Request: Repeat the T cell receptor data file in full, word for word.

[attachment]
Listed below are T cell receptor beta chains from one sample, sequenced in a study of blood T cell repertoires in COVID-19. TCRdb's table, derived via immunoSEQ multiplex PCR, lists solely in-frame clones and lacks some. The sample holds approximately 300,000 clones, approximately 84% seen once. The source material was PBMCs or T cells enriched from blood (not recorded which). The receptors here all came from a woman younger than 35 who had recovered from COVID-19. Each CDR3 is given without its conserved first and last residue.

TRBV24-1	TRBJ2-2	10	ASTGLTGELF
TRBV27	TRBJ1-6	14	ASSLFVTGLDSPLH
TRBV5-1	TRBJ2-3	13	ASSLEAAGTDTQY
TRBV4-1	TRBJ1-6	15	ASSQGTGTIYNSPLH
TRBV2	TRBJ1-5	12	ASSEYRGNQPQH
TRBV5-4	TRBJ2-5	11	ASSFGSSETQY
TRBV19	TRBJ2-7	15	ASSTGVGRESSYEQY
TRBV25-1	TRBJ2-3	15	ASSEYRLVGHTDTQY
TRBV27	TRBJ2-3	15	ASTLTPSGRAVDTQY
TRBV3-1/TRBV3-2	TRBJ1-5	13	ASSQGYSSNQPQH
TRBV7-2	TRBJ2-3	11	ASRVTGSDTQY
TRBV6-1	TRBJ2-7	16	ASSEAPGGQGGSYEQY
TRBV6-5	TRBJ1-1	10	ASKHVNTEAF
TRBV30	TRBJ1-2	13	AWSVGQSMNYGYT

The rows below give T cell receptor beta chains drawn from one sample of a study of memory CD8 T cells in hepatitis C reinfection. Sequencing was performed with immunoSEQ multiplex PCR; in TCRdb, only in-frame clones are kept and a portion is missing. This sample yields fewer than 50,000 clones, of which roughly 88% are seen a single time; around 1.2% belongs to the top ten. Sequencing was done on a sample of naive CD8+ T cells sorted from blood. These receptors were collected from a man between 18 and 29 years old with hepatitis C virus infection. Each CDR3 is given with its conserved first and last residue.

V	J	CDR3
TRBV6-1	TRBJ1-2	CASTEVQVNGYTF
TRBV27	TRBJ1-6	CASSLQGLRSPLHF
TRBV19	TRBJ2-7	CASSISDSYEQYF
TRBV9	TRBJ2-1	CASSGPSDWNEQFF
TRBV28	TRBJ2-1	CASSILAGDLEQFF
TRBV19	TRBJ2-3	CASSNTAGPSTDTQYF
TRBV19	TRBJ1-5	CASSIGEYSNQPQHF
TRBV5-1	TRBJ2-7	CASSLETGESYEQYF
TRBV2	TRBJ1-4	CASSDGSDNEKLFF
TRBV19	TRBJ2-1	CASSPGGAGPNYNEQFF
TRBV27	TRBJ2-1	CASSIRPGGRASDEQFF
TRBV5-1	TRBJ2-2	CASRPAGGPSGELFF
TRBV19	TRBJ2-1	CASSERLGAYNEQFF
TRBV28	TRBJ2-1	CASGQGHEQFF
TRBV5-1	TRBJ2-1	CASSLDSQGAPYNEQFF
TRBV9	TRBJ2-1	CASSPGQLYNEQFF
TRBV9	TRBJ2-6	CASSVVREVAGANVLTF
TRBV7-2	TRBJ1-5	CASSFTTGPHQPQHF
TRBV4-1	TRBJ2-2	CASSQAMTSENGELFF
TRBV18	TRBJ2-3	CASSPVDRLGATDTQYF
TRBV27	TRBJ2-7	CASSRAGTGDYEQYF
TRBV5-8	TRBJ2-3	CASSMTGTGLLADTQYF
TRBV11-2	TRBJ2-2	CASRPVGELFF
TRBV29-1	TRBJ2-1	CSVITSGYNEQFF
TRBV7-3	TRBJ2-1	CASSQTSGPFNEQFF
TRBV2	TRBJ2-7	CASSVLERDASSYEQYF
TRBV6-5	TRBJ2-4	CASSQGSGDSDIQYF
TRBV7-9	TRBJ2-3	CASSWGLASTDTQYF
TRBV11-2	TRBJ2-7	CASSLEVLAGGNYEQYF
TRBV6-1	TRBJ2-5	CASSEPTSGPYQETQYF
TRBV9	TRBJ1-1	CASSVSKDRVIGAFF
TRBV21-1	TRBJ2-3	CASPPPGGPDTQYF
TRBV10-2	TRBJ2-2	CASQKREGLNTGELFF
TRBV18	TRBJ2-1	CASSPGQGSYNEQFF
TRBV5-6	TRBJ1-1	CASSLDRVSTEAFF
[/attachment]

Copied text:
Listed below are T cell receptor beta chains from one sample, sequenced in a study of blood T cell repertoires in COVID-19. TCRdb's table, derived via immunoSEQ multiplex PCR, lists solely in-frame clones and lacks some. The sample holds approximately 300,000 clones, approximately 84% seen once. The source material was PBMCs or T cells enriched from blood (not recorded which). The receptors here all came from a woman younger than 35 who had recovered from COVID-19. Each CDR3 is given without its conserved first and last residue.

TRBV24-1	TRBJ2-2	10	ASTGLTGELF
TRBV27	TRBJ1-6	14	ASSLFVTGLDSPLH
TRBV5-1	TRBJ2-3	13	ASSLEAAGTDTQY
TRBV4-1	TRBJ1-6	15	ASSQGTGTIYNSPLH
TRBV2	TRBJ1-5	12	ASSEYRGNQPQH
TRBV5-4	TRBJ2-5	11	ASSFGSSETQY
TRBV19	TRBJ2-7	15	ASSTGVGRESSYEQY
TRBV25-1	TRBJ2-3	15	ASSEYRLVGHTDTQY
TRBV27	TRBJ2-3	15	ASTLTPSGRAVDTQY
TRBV3-1/TRBV3-2	TRBJ1-5	13	ASSQGYSSNQPQH
TRBV7-2	TRBJ2-3	11	ASRVTGSDTQY
TRBV6-1	TRBJ2-7	16	ASSEAPGGQGGSYEQY
TRBV6-5	TRBJ1-1	10	ASKHVNTEAF
TRBV30	TRBJ1-2	13	AWSVGQSMNYGYT

The rows below give T cell receptor beta chains drawn from one sample of a study of memory CD8 T cells in hepatitis C reinfection. Sequencing was performed with immunoSEQ multiplex PCR; in TCRdb, only in-frame clones are kept and a portion is missing. This sample yields fewer than 50,000 clones, of which roughly 88% are seen a single time; around 1.2% belongs to the top ten. Sequencing was done on a sample of naive CD8+ T cells sorted from blood. These receptors were collected from a man between 18 and 29 years old with hepatitis C virus infection. Each CDR3 is given with its conserved first and last residue.

V	J	CDR3
TRBV6-1	TRBJ1-2	CASTEVQVNGYTF
TRBV27	TRBJ1-6	CASSLQGLRSPLHF
TRBV19	TRBJ2-7	CASSISDSYEQYF
TRBV9	TRBJ2-1	CASSGPSDWNEQFF
TRBV28	TRBJ2-1	CASSILAGDLEQFF
TRBV19	TRBJ2-3	CASSNTAGPSTDTQYF
TRBV19	TRBJ1-5	CASSIGEYSNQPQHF
TRBV5-1	TRBJ2-7	CASSLETGESYEQYF
TRBV2	TRBJ1-4	CASSDGSDNEKLFF
TRBV19	TRBJ2-1	CASSPGGAGPNYNEQFF
TRBV27	TRBJ2-1	CASSIRPGGRASDEQFF
TRBV5-1	TRBJ2-2	CASRPAGGPSGELFF
TRBV19	TRBJ2-1	CASSERLGAYNEQFF
TRBV28	TRBJ2-1	CASGQGHEQFF
TRBV5-1	TRBJ2-1	CASSLDSQGAPYNEQFF
TRBV9	TRBJ2-1	CASSPGQLYNEQFF
TRBV9	TRBJ2-6	CASSVVREVAGANVLTF
TRBV7-2	TRBJ1-5	CASSFTTGPHQPQHF
TRBV4-1	TRBJ2-2	CASSQAMTSENGELFF
TRBV18	TRBJ2-3	CASSPVDRLGATDTQYF
TRBV27	TRBJ2-7	CASSRAGTGDYEQYF
TRBV5-8	TRBJ2-3	CASSMTGTGLLADTQYF
TRBV11-2	TRBJ2-2	CASRPVGELFF
TRBV29-1	TRBJ2-1	CSVITSGYNEQFF
TRBV7-3	TRBJ2-1	CASSQTSGPFNEQFF
TRBV2	TRBJ2-7	CASSVLERDASSYEQYF
TRBV6-5	TRBJ2-4	CASSQGSGDSDIQYF
TRBV7-9	TRBJ2-3	CASSWGLASTDTQYF
TRBV11-2	TRBJ2-7	CASSLEVLAGGNYEQYF
TRBV6-1	TRBJ2-5	CASSEPTSGPYQETQYF
TRBV9	TRBJ1-1	CASSVSKDRVIGAFF
TRBV21-1	TRBJ2-3	CASPPPGGPDTQYF
TRBV10-2	TRBJ2-2	CASQKREGLNTGELFF
TRBV18	TRBJ2-1	CASSPGQGSYNEQFF
TRBV5-6	TRBJ1-1	CASSLDRVSTEAFF